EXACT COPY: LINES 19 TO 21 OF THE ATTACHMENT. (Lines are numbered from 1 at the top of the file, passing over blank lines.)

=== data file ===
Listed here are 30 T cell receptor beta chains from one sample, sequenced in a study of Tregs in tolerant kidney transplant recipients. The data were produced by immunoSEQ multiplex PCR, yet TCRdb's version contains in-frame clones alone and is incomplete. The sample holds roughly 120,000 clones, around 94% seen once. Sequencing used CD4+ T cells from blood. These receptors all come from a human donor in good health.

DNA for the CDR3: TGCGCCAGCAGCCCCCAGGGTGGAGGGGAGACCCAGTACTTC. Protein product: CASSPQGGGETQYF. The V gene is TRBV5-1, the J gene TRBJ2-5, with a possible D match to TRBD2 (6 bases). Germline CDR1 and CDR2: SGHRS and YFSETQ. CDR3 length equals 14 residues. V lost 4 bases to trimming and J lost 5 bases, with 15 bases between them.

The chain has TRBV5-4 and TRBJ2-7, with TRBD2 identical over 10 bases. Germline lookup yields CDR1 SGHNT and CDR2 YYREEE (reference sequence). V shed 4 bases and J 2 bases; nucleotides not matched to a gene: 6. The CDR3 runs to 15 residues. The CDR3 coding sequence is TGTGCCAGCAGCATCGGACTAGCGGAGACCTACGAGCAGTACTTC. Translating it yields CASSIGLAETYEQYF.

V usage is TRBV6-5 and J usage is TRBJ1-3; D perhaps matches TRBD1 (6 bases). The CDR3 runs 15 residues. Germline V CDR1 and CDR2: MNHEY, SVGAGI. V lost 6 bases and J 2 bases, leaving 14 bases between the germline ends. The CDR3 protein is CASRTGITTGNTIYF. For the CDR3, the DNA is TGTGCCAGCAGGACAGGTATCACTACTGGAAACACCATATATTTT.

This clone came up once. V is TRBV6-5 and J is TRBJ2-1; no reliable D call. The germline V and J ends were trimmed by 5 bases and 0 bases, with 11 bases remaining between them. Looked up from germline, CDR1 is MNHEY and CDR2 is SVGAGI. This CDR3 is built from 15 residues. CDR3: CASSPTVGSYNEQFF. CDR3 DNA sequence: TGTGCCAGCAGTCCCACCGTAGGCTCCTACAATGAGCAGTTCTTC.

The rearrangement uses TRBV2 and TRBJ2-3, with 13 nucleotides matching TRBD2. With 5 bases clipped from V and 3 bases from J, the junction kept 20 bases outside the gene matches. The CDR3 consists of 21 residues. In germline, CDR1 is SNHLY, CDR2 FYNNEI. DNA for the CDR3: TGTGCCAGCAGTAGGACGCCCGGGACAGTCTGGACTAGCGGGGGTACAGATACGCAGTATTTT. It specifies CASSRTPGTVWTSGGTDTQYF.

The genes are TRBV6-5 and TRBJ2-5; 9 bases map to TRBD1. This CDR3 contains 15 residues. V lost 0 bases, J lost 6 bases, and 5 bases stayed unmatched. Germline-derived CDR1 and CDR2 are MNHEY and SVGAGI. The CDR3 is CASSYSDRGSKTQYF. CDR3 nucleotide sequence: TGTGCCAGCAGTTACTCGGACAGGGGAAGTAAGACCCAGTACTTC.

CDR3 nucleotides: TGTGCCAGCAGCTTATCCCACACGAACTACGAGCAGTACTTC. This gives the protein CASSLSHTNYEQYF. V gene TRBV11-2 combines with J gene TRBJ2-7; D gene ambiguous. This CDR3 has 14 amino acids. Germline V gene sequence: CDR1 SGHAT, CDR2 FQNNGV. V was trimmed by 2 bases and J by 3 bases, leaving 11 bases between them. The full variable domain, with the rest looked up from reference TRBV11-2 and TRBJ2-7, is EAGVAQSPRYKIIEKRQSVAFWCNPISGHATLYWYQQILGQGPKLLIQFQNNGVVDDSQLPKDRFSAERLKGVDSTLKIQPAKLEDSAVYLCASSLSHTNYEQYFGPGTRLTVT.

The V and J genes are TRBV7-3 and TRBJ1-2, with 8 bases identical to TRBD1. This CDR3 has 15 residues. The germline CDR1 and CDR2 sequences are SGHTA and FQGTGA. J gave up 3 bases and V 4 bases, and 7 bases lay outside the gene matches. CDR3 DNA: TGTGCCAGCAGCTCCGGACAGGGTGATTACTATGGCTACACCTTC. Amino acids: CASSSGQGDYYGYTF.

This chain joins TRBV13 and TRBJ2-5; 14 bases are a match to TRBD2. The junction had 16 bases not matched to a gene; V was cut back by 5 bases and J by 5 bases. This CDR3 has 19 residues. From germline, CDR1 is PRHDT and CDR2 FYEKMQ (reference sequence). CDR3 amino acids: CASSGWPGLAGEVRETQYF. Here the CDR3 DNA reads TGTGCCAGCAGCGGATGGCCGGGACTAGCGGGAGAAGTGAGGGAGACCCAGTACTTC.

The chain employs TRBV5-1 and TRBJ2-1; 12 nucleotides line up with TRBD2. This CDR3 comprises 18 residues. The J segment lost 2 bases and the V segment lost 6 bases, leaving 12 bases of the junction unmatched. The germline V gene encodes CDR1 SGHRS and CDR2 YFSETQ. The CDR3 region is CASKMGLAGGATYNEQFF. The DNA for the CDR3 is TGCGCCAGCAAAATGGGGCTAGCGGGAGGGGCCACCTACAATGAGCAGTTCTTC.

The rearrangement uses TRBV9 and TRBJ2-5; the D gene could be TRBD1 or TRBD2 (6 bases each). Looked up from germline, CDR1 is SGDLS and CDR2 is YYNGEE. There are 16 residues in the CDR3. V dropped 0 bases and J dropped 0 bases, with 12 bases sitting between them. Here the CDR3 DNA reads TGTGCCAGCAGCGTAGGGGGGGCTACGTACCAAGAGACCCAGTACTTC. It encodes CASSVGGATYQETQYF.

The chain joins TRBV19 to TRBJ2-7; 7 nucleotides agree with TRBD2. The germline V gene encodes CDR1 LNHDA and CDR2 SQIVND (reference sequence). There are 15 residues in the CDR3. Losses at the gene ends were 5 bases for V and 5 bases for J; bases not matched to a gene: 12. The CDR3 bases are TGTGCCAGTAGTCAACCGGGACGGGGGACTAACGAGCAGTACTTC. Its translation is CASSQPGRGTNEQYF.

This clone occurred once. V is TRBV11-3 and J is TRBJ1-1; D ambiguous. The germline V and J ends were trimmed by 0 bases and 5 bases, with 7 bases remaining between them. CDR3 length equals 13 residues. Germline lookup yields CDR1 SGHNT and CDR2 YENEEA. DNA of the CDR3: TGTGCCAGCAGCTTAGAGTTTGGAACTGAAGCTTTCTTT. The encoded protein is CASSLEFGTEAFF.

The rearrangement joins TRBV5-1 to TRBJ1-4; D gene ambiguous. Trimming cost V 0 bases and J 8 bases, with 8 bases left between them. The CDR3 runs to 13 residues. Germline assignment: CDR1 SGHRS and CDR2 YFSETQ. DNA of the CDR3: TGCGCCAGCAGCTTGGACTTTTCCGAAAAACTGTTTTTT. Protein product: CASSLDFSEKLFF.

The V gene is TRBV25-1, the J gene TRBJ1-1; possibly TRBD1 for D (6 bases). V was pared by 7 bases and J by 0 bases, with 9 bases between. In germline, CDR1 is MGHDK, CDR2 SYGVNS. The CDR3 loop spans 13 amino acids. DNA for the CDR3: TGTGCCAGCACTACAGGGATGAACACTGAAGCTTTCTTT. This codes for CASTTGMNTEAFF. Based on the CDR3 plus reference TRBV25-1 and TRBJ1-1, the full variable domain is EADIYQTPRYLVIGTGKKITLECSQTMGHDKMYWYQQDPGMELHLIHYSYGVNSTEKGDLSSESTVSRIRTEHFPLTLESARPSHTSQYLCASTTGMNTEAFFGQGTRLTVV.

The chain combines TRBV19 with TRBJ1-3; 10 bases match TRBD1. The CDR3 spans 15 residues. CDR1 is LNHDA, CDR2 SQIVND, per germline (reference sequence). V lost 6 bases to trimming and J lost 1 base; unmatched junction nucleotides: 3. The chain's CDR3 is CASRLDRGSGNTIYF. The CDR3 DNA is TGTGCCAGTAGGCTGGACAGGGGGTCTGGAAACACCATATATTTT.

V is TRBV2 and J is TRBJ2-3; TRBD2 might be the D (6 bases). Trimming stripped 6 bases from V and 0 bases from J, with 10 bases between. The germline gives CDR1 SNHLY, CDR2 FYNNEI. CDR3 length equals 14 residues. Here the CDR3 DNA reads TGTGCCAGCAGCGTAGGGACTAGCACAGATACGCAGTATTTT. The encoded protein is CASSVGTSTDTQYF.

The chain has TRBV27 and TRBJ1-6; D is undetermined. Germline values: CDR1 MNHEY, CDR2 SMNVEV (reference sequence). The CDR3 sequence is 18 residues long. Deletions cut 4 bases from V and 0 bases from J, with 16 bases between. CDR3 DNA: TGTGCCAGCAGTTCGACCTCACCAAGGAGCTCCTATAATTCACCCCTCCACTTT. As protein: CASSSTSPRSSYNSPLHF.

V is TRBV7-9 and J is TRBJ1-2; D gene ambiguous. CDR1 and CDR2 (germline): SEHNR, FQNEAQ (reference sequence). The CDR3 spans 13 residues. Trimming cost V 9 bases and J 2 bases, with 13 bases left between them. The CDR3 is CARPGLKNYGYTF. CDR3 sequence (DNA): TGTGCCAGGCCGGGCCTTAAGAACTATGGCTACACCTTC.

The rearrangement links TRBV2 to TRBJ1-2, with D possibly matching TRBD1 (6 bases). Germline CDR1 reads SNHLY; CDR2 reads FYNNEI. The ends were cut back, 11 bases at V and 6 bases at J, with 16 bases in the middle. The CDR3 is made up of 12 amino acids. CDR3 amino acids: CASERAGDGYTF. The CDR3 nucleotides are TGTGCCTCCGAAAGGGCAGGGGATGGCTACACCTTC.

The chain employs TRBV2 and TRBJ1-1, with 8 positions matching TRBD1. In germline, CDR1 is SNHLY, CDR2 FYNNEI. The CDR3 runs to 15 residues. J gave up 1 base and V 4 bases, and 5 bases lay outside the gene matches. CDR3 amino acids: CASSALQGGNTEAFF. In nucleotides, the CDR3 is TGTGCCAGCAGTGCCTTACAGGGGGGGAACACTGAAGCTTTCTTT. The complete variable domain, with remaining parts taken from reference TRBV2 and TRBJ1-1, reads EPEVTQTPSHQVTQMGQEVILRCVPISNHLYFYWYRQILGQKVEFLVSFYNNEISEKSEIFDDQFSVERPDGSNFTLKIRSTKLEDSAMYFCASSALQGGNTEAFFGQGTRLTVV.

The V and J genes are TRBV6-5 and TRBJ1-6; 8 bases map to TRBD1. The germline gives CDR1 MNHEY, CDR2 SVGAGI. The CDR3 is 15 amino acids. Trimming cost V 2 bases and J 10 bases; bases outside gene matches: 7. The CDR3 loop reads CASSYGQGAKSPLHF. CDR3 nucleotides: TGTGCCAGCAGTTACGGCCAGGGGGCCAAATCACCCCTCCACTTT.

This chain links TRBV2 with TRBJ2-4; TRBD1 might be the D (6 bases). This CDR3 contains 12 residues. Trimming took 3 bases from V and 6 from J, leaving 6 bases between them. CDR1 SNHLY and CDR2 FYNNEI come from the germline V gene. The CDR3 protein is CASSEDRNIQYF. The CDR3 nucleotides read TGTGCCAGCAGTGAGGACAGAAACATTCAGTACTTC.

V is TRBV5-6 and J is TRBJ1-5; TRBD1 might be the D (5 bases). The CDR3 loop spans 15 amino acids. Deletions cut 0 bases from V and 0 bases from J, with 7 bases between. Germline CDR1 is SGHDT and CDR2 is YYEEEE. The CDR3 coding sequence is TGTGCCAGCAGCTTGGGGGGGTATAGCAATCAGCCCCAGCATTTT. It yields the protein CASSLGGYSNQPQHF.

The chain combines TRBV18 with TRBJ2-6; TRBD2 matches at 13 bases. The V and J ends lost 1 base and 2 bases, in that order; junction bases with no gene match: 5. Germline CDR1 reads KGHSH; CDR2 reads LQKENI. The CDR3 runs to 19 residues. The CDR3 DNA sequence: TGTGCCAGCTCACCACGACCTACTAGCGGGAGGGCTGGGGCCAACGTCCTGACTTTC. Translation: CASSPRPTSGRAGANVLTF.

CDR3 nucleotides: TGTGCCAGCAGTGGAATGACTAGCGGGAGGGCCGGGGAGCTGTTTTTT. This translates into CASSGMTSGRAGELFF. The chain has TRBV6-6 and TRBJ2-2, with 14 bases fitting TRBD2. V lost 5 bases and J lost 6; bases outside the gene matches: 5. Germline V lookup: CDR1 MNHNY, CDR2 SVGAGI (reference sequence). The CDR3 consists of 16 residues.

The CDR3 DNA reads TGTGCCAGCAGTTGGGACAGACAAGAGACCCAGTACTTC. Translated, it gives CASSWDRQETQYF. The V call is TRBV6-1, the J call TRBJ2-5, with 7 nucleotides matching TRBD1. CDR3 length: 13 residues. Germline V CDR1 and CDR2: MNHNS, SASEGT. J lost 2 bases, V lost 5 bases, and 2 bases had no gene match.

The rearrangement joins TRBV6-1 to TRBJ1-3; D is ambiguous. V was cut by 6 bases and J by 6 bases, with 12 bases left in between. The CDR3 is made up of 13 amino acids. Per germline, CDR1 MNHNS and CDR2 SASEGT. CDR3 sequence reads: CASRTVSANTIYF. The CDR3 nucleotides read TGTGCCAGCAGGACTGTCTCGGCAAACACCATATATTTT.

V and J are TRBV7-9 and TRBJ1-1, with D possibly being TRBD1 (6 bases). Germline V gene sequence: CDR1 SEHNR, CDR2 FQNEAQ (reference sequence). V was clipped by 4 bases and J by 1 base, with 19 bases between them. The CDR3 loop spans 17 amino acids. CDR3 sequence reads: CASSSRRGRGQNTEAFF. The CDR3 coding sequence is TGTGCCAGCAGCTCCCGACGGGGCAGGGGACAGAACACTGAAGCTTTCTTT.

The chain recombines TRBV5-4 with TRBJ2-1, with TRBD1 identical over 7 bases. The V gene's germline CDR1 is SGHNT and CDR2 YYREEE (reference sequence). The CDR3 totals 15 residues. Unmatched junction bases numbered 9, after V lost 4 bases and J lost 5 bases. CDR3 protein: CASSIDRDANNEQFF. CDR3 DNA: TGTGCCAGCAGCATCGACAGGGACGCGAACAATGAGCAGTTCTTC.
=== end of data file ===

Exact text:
The chain has TRBV27 and TRBJ1-6; D is undetermined. Germline values: CDR1 MNHEY, CDR2 SMNVEV (reference sequence). The CDR3 sequence is 18 residues long. Deletions cut 4 bases from V and 0 bases from J, with 16 bases between. CDR3 DNA: TGTGCCAGCAGTTCGACCTCACCAAGGAGCTCCTATAATTCACCCCTCCACTTT. As protein: CASSSTSPRSSYNSPLHF.

V is TRBV7-9 and J is TRBJ1-2; D gene ambiguous. CDR1 and CDR2 (germline): SEHNR, FQNEAQ (reference sequence). The CDR3 spans 13 residues. Trimming cost V 9 bases and J 2 bases, with 13 bases left between them. The CDR3 is CARPGLKNYGYTF. CDR3 sequence (DNA): TGTGCCAGGCCGGGCCTTAAGAACTATGGCTACACCTTC.

The rearrangement links TRBV2 to TRBJ1-2, with D possibly matching TRBD1 (6 bases). Germline CDR1 reads SNHLY; CDR2 reads FYNNEI. The ends were cut back, 11 bases at V and 6 bases at J, with 16 bases in the middle. The CDR3 is made up of 12 amino acids. CDR3 amino acids: CASERAGDGYTF. The CDR3 nucleotides are TGTGCCTCCGAAAGGGCAGGGGATGGCTACACCTTC.